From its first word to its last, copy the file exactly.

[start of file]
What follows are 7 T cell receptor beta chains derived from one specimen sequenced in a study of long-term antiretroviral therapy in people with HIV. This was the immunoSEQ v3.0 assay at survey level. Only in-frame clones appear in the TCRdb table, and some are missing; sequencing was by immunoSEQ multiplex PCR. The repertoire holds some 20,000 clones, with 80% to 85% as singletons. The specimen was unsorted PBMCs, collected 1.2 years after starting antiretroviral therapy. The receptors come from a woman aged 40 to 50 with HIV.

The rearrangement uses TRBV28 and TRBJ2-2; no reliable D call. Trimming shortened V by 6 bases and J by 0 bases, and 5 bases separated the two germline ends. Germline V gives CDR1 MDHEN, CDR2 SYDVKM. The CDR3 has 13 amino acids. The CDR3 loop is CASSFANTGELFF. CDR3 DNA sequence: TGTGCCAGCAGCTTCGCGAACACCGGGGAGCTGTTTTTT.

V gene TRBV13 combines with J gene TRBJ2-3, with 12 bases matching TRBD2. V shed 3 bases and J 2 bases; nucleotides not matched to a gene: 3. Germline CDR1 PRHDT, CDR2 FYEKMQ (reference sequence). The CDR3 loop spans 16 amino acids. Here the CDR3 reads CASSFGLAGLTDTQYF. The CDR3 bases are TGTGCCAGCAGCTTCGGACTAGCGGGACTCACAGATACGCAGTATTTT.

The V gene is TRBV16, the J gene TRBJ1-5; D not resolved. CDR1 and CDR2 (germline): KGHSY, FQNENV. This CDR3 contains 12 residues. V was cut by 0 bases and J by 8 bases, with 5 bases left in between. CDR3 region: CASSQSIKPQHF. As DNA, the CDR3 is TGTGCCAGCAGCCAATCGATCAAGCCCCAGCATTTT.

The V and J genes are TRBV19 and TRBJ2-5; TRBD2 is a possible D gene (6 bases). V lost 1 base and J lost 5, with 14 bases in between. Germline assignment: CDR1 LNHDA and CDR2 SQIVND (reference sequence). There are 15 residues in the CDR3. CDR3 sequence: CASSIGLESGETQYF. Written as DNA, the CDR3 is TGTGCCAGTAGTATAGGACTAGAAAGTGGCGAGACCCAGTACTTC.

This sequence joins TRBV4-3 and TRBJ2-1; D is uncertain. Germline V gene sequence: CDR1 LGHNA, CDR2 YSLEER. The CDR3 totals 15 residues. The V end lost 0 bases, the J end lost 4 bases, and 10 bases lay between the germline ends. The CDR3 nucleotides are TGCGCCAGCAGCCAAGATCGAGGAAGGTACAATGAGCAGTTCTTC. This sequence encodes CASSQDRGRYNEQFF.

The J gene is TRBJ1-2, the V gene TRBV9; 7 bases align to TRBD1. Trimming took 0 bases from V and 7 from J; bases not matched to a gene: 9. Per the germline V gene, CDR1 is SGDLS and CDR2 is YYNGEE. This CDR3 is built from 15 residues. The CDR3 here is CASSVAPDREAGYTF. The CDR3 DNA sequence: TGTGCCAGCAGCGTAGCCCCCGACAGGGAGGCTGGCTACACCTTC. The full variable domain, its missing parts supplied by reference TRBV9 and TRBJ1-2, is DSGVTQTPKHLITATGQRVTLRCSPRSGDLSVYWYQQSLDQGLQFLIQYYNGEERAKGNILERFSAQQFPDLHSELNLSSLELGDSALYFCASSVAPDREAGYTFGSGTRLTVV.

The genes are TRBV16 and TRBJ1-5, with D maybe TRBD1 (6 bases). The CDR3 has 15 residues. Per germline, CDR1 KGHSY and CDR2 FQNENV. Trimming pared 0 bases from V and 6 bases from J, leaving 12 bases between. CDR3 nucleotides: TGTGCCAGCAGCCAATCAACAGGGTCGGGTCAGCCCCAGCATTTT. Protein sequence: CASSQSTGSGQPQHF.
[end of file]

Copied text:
What follows are 7 T cell receptor beta chains derived from one specimen sequenced in a study of long-term antiretroviral therapy in people with HIV. This was the immunoSEQ v3.0 assay at survey level. Only in-frame clones appear in the TCRdb table, and some are missing; sequencing was by immunoSEQ multiplex PCR. The repertoire holds some 20,000 clones, with 80% to 85% as singletons. The specimen was unsorted PBMCs, collected 1.2 years after starting antiretroviral therapy. The receptors come from a woman aged 40 to 50 with HIV.

The rearrangement uses TRBV28 and TRBJ2-2; no reliable D call. Trimming shortened V by 6 bases and J by 0 bases, and 5 bases separated the two germline ends. Germline V gives CDR1 MDHEN, CDR2 SYDVKM. The CDR3 has 13 amino acids. The CDR3 loop is CASSFANTGELFF. CDR3 DNA sequence: TGTGCCAGCAGCTTCGCGAACACCGGGGAGCTGTTTTTT.

V gene TRBV13 combines with J gene TRBJ2-3, with 12 bases matching TRBD2. V shed 3 bases and J 2 bases; nucleotides not matched to a gene: 3. Germline CDR1 PRHDT, CDR2 FYEKMQ (reference sequence). The CDR3 loop spans 16 amino acids. Here the CDR3 reads CASSFGLAGLTDTQYF. The CDR3 bases are TGTGCCAGCAGCTTCGGACTAGCGGGACTCACAGATACGCAGTATTTT.

The V gene is TRBV16, the J gene TRBJ1-5; D not resolved. CDR1 and CDR2 (germline): KGHSY, FQNENV. This CDR3 contains 12 residues. V was cut by 0 bases and J by 8 bases, with 5 bases left in between. CDR3 region: CASSQSIKPQHF. As DNA, the CDR3 is TGTGCCAGCAGCCAATCGATCAAGCCCCAGCATTTT.

The V and J genes are TRBV19 and TRBJ2-5; TRBD2 is a possible D gene (6 bases). V lost 1 base and J lost 5, with 14 bases in between. Germline assignment: CDR1 LNHDA and CDR2 SQIVND (reference sequence). There are 15 residues in the CDR3. CDR3 sequence: CASSIGLESGETQYF. Written as DNA, the CDR3 is TGTGCCAGTAGTATAGGACTAGAAAGTGGCGAGACCCAGTACTTC.

This sequence joins TRBV4-3 and TRBJ2-1; D is uncertain. Germline V gene sequence: CDR1 LGHNA, CDR2 YSLEER. The CDR3 totals 15 residues. The V end lost 0 bases, the J end lost 4 bases, and 10 bases lay between the germline ends. The CDR3 nucleotides are TGCGCCAGCAGCCAAGATCGAGGAAGGTACAATGAGCAGTTCTTC. This sequence encodes CASSQDRGRYNEQFF.

The J gene is TRBJ1-2, the V gene TRBV9; 7 bases align to TRBD1. Trimming took 0 bases from V and 7 from J; bases not matched to a gene: 9. Per the germline V gene, CDR1 is SGDLS and CDR2 is YYNGEE. This CDR3 is built from 15 residues. The CDR3 here is CASSVAPDREAGYTF. The CDR3 DNA sequence: TGTGCCAGCAGCGTAGCCCCCGACAGGGAGGCTGGCTACACCTTC. The full variable domain, its missing parts supplied by reference TRBV9 and TRBJ1-2, is DSGVTQTPKHLITATGQRVTLRCSPRSGDLSVYWYQQSLDQGLQFLIQYYNGEERAKGNILERFSAQQFPDLHSELNLSSLELGDSALYFCASSVAPDREAGYTFGSGTRLTVV.

The genes are TRBV16 and TRBJ1-5, with D maybe TRBD1 (6 bases). The CDR3 has 15 residues. Per germline, CDR1 KGHSY and CDR2 FQNENV. Trimming pared 0 bases from V and 6 bases from J, leaving 12 bases between. CDR3 nucleotides: TGTGCCAGCAGCCAATCAACAGGGTCGGGTCAGCCCCAGCATTTT. Protein sequence: CASSQSTGSGQPQHF.